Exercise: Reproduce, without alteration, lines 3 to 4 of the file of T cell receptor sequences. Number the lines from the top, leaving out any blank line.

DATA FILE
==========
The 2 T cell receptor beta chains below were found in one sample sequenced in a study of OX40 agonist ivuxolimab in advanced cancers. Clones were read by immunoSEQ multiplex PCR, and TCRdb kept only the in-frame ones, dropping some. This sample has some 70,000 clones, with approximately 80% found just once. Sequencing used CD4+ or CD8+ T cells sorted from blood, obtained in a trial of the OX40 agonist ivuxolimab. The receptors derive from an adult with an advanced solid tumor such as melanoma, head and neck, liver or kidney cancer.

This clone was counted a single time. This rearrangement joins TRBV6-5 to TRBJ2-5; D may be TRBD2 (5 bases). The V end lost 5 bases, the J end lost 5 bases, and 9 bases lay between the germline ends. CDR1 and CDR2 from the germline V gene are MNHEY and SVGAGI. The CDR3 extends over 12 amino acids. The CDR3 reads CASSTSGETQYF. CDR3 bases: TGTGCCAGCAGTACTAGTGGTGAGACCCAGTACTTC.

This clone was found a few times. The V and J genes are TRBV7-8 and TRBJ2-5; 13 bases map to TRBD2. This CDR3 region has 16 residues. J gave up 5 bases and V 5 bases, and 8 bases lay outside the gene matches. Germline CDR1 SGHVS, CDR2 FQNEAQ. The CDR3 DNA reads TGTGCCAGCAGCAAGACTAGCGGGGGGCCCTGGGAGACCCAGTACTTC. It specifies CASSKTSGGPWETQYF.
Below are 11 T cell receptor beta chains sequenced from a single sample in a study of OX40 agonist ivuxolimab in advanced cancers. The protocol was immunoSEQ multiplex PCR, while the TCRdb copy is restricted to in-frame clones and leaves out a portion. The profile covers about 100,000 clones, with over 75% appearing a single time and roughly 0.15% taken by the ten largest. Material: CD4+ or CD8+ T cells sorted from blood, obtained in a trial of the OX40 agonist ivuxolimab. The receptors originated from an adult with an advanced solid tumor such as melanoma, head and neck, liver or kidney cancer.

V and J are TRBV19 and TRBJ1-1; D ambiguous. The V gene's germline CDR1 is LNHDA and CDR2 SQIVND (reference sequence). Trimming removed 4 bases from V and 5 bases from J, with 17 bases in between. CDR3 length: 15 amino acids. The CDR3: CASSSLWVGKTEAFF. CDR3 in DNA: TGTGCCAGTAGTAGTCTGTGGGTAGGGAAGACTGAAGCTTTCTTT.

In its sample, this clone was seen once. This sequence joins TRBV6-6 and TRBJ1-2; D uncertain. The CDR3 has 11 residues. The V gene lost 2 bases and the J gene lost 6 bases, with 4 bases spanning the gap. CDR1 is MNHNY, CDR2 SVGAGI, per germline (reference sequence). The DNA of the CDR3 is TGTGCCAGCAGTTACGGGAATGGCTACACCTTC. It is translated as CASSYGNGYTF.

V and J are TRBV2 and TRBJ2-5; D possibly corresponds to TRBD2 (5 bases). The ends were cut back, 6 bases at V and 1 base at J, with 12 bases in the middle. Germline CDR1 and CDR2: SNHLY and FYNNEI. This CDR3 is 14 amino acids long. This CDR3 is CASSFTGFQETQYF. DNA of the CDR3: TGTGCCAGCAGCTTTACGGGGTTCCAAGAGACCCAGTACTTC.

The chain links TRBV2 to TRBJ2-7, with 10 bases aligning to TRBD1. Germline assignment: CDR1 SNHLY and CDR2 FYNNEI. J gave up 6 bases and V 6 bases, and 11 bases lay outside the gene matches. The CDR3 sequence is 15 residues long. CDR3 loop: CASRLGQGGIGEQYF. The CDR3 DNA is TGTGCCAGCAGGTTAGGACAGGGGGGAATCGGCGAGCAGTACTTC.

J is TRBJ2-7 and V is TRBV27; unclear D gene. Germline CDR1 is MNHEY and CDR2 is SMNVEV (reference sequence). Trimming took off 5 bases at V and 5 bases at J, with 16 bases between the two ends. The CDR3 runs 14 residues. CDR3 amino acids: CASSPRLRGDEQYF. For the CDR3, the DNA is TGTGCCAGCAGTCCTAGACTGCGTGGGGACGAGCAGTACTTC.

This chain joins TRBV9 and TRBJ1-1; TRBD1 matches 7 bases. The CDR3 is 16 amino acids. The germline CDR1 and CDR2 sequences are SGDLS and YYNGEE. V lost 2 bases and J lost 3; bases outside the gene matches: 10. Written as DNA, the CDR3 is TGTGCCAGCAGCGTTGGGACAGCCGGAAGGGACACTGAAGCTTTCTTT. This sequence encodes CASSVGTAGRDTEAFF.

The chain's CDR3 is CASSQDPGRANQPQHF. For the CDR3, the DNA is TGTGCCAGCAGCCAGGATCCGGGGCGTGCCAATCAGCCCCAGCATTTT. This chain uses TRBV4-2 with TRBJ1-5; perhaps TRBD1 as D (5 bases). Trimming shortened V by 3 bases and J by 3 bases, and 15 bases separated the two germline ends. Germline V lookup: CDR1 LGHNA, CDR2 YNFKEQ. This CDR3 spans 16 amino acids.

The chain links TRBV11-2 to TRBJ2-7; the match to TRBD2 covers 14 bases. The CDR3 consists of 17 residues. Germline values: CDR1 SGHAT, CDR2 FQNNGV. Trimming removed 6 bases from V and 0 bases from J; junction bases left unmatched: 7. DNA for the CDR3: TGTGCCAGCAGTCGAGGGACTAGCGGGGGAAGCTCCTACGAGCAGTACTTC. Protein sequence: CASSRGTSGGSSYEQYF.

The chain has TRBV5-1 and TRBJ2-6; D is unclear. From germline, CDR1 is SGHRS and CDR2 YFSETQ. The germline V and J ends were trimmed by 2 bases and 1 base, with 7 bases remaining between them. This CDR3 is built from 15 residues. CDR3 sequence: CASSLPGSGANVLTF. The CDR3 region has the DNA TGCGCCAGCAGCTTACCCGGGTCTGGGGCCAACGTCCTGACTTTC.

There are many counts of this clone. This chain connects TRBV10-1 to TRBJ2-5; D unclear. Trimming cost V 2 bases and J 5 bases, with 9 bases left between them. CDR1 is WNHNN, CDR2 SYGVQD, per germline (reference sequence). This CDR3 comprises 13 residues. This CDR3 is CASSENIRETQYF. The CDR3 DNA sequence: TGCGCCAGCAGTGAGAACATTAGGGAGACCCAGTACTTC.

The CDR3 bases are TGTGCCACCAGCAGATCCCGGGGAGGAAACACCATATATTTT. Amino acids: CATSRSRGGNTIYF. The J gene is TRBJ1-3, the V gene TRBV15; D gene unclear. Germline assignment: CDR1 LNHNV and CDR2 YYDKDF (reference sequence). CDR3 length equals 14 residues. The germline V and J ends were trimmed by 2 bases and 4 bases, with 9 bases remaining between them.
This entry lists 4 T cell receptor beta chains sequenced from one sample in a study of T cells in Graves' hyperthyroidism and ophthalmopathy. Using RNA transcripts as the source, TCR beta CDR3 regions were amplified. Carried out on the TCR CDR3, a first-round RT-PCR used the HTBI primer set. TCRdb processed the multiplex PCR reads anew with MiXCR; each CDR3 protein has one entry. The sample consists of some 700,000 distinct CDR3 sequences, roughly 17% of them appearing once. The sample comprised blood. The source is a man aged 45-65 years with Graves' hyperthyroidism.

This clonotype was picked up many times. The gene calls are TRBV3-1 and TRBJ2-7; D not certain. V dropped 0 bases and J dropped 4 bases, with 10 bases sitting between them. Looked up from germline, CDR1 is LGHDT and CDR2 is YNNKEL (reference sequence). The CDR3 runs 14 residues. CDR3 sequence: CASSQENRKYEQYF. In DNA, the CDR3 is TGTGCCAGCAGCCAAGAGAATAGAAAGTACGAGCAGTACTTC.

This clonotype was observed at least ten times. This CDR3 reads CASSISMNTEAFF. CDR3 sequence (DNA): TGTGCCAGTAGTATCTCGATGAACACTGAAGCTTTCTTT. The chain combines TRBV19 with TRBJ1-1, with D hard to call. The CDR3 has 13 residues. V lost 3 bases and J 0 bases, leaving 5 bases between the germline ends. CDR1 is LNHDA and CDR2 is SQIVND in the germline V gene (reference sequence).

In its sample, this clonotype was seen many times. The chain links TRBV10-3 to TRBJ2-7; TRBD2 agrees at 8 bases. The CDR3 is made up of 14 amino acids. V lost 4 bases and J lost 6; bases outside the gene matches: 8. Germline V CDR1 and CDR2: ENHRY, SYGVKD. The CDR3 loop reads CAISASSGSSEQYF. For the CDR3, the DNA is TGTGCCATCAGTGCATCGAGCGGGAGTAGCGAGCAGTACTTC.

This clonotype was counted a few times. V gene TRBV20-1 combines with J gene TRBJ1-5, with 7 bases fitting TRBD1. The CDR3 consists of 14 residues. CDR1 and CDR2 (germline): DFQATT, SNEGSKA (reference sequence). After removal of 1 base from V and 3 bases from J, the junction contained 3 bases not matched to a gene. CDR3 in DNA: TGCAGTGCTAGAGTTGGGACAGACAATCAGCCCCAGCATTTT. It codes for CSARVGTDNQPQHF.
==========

This clone was found a few times. The V and J genes are TRBV7-8 and TRBJ2-5; 13 bases map to TRBD2. This CDR3 region has 16 residues. J gave up 5 bases and V 5 bases, and 8 bases lay outside the gene matches. Germline CDR1 SGHVS, CDR2 FQNEAQ. The CDR3 DNA reads TGTGCCAGCAGCAAGACTAGCGGGGGGCCCTGGGAGACCCAGTACTTC. It specifies CASSKTSGGPWETQYF.
Below are 11 T cell receptor beta chains sequenced from a single sample in a study of OX40 agonist ivuxolimab in advanced cancers. The protocol was immunoSEQ multiplex PCR, while the TCRdb copy is restricted to in-frame clones and leaves out a portion. The profile covers about 100,000 clones, with over 75% appearing a single time and roughly 0.15% taken by the ten largest. Material: CD4+ or CD8+ T cells sorted from blood, obtained in a trial of the OX40 agonist ivuxolimab. The receptors originated from an adult with an advanced solid tumor such as melanoma, head and neck, liver or kidney cancer.